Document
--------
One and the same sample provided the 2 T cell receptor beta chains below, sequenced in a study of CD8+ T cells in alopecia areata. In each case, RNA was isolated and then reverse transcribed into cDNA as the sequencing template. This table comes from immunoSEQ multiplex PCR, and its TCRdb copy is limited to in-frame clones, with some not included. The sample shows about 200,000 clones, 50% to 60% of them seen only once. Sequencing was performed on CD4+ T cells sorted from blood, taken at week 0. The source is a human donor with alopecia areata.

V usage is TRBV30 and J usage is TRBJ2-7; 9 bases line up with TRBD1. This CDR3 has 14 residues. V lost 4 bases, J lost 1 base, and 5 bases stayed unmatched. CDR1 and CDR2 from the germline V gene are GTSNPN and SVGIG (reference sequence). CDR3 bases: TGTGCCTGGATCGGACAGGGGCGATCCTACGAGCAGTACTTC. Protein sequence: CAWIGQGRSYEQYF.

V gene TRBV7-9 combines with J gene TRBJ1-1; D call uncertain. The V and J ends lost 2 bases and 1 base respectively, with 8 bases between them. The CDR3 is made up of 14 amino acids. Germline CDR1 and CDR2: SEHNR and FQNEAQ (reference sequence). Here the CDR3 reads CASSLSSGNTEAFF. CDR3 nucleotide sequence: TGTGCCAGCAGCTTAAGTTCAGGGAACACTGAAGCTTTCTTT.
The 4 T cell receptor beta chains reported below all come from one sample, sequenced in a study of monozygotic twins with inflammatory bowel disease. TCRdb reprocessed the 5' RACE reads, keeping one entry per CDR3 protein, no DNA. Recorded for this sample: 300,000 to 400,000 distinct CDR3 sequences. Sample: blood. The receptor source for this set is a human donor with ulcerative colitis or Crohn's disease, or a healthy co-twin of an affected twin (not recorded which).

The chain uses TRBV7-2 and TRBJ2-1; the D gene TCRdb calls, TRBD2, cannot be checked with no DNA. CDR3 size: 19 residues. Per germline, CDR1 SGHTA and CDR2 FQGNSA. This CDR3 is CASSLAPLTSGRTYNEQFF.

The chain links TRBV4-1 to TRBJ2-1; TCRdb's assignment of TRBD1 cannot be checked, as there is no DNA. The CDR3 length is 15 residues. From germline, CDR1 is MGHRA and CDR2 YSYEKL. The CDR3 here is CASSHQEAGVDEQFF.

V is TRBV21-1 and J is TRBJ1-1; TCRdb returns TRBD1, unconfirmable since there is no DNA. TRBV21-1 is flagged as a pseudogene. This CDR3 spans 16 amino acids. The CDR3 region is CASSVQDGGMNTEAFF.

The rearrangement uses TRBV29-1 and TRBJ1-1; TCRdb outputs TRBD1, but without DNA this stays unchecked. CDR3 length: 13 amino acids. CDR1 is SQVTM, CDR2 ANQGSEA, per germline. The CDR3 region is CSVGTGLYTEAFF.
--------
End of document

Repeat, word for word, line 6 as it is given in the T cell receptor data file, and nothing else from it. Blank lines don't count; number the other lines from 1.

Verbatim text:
The chain links TRBV4-1 to TRBJ2-1; TCRdb's assignment of TRBD1 cannot be checked, as there is no DNA. The CDR3 length is 15 residues. From germline, CDR1 is MGHRA and CDR2 YSYEKL. The CDR3 here is CASSHQEAGVDEQFF.